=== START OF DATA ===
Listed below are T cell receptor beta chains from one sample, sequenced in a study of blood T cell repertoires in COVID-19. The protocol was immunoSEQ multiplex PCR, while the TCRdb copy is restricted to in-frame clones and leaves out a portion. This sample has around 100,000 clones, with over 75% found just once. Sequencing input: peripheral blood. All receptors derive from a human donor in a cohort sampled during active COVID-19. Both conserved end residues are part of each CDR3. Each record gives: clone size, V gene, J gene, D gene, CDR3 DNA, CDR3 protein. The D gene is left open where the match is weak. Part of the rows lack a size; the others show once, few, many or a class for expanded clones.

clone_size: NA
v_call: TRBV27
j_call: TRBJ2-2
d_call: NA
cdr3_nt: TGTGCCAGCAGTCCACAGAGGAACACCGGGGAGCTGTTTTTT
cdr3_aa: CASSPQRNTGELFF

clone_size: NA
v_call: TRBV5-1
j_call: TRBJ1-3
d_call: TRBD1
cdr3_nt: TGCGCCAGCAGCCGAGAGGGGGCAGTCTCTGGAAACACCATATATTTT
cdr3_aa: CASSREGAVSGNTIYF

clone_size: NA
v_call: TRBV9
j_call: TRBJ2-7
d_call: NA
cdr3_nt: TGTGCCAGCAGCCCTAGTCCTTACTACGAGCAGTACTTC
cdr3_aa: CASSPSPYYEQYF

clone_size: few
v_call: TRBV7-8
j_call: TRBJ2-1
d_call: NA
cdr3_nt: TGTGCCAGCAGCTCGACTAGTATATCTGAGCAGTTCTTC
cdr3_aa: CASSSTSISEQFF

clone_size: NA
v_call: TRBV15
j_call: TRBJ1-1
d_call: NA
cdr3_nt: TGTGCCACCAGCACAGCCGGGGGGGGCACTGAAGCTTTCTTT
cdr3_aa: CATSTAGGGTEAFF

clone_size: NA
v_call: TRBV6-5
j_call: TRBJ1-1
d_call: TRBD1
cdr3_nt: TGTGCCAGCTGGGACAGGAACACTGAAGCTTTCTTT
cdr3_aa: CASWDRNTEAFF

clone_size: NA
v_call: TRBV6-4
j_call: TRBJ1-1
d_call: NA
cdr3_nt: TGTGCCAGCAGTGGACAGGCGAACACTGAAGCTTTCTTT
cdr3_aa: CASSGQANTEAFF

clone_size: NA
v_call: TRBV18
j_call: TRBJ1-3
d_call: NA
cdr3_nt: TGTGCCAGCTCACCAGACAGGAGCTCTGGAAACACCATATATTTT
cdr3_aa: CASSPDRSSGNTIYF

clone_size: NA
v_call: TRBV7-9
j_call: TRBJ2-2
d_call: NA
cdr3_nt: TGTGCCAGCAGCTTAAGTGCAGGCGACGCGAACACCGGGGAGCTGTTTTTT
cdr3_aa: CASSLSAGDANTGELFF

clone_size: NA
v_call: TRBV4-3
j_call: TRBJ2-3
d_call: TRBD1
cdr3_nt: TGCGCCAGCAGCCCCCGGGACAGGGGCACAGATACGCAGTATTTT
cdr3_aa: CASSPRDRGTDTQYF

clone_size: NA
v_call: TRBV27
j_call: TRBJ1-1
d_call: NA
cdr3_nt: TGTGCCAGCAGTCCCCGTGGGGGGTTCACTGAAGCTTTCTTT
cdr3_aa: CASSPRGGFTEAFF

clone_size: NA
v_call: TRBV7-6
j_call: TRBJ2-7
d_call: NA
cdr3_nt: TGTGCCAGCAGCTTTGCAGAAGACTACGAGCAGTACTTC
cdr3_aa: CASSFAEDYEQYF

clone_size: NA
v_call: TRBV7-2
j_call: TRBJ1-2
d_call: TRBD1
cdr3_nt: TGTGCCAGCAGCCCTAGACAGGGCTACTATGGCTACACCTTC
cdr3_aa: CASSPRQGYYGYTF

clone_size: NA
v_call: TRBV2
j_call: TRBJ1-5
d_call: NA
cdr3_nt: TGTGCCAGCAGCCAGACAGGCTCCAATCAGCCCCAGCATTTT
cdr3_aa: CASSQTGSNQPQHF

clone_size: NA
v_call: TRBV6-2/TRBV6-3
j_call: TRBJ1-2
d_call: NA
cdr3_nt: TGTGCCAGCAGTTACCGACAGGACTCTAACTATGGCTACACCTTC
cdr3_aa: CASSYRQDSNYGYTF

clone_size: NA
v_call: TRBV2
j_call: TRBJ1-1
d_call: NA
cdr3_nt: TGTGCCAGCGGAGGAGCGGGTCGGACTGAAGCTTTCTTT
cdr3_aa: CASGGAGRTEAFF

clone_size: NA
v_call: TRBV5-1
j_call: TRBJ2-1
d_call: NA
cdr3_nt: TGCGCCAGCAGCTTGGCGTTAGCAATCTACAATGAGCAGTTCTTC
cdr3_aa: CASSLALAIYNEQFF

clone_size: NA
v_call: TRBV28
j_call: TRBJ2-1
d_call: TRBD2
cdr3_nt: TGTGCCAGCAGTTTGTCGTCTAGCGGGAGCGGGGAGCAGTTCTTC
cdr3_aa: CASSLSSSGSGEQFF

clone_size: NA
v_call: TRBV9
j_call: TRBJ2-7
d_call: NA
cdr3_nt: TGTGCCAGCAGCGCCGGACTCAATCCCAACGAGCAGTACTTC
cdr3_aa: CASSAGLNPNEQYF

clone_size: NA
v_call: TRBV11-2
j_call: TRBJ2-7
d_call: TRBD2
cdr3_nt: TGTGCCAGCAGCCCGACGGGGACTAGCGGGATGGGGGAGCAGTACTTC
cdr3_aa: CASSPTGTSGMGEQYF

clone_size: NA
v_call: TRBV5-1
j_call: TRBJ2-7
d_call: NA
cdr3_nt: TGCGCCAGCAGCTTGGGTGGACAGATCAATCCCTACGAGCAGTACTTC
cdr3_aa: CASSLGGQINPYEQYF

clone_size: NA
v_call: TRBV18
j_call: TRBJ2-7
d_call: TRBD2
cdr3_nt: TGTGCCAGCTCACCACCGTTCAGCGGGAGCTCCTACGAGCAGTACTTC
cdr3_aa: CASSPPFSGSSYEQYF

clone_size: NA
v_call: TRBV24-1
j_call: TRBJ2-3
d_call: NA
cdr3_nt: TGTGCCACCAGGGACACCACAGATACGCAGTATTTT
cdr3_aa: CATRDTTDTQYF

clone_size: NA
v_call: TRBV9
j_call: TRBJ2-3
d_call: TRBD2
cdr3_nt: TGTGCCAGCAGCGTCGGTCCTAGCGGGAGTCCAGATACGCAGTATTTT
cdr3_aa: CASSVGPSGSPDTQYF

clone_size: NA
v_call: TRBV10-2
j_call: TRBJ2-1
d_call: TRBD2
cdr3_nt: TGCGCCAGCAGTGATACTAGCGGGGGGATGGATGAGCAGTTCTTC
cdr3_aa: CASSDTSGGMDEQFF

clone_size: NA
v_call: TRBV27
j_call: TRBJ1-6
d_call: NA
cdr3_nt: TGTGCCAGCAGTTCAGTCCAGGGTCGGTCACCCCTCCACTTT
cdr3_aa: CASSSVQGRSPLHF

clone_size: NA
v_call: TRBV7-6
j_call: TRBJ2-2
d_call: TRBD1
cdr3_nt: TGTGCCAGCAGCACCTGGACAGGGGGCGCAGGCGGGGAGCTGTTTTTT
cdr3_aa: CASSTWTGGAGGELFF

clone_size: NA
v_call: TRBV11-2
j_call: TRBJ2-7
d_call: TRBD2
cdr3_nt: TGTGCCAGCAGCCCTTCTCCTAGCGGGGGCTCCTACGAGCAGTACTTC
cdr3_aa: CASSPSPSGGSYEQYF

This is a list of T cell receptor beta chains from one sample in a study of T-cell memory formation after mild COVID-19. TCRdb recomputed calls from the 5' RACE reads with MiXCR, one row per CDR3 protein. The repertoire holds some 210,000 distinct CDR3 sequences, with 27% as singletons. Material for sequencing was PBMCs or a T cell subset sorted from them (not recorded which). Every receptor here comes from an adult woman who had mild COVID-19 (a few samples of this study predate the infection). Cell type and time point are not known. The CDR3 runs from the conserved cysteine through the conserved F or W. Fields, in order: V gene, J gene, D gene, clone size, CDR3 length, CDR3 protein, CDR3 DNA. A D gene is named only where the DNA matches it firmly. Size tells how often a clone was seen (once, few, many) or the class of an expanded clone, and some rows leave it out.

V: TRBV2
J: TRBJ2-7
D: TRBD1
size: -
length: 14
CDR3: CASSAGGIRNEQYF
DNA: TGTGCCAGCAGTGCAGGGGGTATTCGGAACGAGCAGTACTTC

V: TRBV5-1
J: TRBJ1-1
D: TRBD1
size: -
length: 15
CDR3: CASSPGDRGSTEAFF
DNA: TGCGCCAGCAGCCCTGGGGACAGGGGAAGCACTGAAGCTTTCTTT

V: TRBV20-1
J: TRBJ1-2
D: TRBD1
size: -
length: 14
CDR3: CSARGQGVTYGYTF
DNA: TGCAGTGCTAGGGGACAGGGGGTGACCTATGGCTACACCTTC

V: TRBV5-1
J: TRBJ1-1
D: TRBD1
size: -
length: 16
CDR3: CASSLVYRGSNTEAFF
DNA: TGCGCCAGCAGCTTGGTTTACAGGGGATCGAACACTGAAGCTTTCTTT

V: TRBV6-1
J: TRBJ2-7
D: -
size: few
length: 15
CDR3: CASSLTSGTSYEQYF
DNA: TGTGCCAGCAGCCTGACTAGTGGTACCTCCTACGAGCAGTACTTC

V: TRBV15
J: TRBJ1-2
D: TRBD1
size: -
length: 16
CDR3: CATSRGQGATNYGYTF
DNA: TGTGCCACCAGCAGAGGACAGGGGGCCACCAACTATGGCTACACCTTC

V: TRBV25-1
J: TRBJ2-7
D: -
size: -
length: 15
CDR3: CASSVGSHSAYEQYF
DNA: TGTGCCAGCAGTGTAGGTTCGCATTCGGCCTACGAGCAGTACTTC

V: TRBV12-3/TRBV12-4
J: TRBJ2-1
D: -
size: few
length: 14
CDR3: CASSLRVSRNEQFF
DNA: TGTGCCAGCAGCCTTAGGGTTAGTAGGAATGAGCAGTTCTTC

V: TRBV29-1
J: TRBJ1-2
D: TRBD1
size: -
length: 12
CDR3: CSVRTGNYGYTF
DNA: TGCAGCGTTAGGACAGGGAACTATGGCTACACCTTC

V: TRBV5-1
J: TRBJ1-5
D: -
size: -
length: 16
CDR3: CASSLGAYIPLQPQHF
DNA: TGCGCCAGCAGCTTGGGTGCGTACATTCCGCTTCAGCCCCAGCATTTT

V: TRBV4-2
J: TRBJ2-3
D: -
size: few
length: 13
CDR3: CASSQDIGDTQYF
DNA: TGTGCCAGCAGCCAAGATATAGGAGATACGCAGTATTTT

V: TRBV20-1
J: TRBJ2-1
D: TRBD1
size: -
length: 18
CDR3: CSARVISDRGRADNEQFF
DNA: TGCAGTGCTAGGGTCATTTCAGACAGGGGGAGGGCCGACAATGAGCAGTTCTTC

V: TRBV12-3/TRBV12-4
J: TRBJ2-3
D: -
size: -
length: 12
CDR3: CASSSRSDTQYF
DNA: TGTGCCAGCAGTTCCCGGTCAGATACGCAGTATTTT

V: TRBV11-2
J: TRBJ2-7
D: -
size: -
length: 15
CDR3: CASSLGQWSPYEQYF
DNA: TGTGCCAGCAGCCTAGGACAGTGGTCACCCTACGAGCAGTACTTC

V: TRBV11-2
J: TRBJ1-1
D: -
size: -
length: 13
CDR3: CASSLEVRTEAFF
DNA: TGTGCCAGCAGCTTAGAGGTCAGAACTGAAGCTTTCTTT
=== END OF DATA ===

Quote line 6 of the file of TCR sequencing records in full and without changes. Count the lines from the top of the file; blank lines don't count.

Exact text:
cdr3_nt: TGTGCCAGCAGTCCACAGAGGAACACCGGGGAGCTGTTTTTT